The Sharp Sea

I like C#. A far as object-​oriented pro­ce­dur­al lan­guages go, I think this is my favorite. It has a good feel to it and just about every­thing in it seems to fit. Most fea­tures are there to make my life eas­i­er, not the lan­guage design­er’s. This is how it should be. Here are a few of the fea­tures I’m most excit­ed about.

Extension Methods

These rock! Having the abil­i­ty to add func­tion­al­i­ty to class­es you don’t have the code for is awe­some. Don’t get me wrong, there is the poten­tial for mis­use, but once you start to use them you will nev­er look back.

This is much eas­i­er to read and under­stand:

than this:

Generics

Generics are good. Generics are great. Where I’m work­ing we still have to use JDK 1.4 so I can’t use gener­ics in Java. Argh, so prim­i­tive. Beyond the usu­al act of mak­ing a gener­i­cized list, when you com­bine gener­ics and exten­sion meth­ods then you have some­thing that real­ly rocks. This is how all of LINQ is built. And because of the way things work you can make your own LINQ oper­a­tors.

But most impor­tant to me is that by mak­ing an exten­sion method gener­ic you can cre­ate one exten­sion that is applic­a­ble to many (if not all) class­es. Trust me, this is real­ly big!

LINQ and Query Expression Syntax

When I first heard about LINQ I thought “OK, yet anoth­er way to embed SQL in a lan­guage.” Boy was I wrong. While you can go against SQL data sources with LINQ, I haven’t yet used LINQ to SQL and I use LINQ all the time. The way that it inte­grates with enu­mer­ables is just amaz­ing.

Given a vari­able People which can be con­vert­ed to IEnumerable which has the appro­pri­ate fields, try to do this with­out LINQ:

This returns an IEnumerable over a list of anony­mous types con­tain­ing three fields: FirstName, LastName, and Age. These items are sort­ed by LastName then FirstName and have been fil­tered to only those who are over 50. Wow!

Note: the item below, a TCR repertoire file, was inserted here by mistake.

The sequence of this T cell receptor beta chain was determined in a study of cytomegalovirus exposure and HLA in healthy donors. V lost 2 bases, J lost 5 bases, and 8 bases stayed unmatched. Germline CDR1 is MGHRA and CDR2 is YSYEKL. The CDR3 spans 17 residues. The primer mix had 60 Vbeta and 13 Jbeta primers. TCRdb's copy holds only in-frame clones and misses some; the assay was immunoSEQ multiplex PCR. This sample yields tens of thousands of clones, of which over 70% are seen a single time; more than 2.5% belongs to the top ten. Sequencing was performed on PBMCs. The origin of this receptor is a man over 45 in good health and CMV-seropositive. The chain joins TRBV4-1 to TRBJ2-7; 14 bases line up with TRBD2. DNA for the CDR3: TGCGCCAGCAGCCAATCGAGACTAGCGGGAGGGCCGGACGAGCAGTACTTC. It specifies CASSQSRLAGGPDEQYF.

Partial Classes

I’m not sure when these were added to the lan­guage but these are extreme­ly use­ful. If you have gen­er­at­ed code you can have the gen­er­a­tor gen­er­ate into one file and your hand-​written code go into anoth­er and the com­pil­er will merge them at com­pile time into one class. This gets away from acci­den­tal over­writes com­plete­ly. Or say that you have a bunch of ugly import/​export code that you must have because of the data for­mat you’re sup­port­ing but you real­ly don’t want to see it. Before you would have had to put the code is helper class­es but that means you may have to expose data that you real­ly would rather not. Now you just put the code into a side file which has a bunch of par­tial class­es. The I/​O code has com­plete access because it is part of the class but you don’t have to look at it unless you need to. Brilliant!

Partial Methods

Imagine hav­ing an abstract method that can be imple­ment­ed but does not have to be and (this is the best part) the call to it will not be com­piled into the code if the method is not imple­ment­ed. The pur­pose (I guess) for this is so that auto­mat­i­cal­ly gen­er­at­ed code can gen­er­ate a call to the method and a strong­ly typed def­i­n­i­tion can be cre­at­ed but still leave imple­ment­ing it as option­al. So far that’s all I’ve used it for but it is real­ly help­ful for that case.

Enough Already

Well that’s enough for now. Each of these fea­tures has made using C# much more pleas­ant and pro­duc­tive. Next time I’ll men­tion some Visual Studio fea­tures I like (and maybe a few I don’t) just in time for the VS2010 Beta.

One thought on “The Sharp Sea

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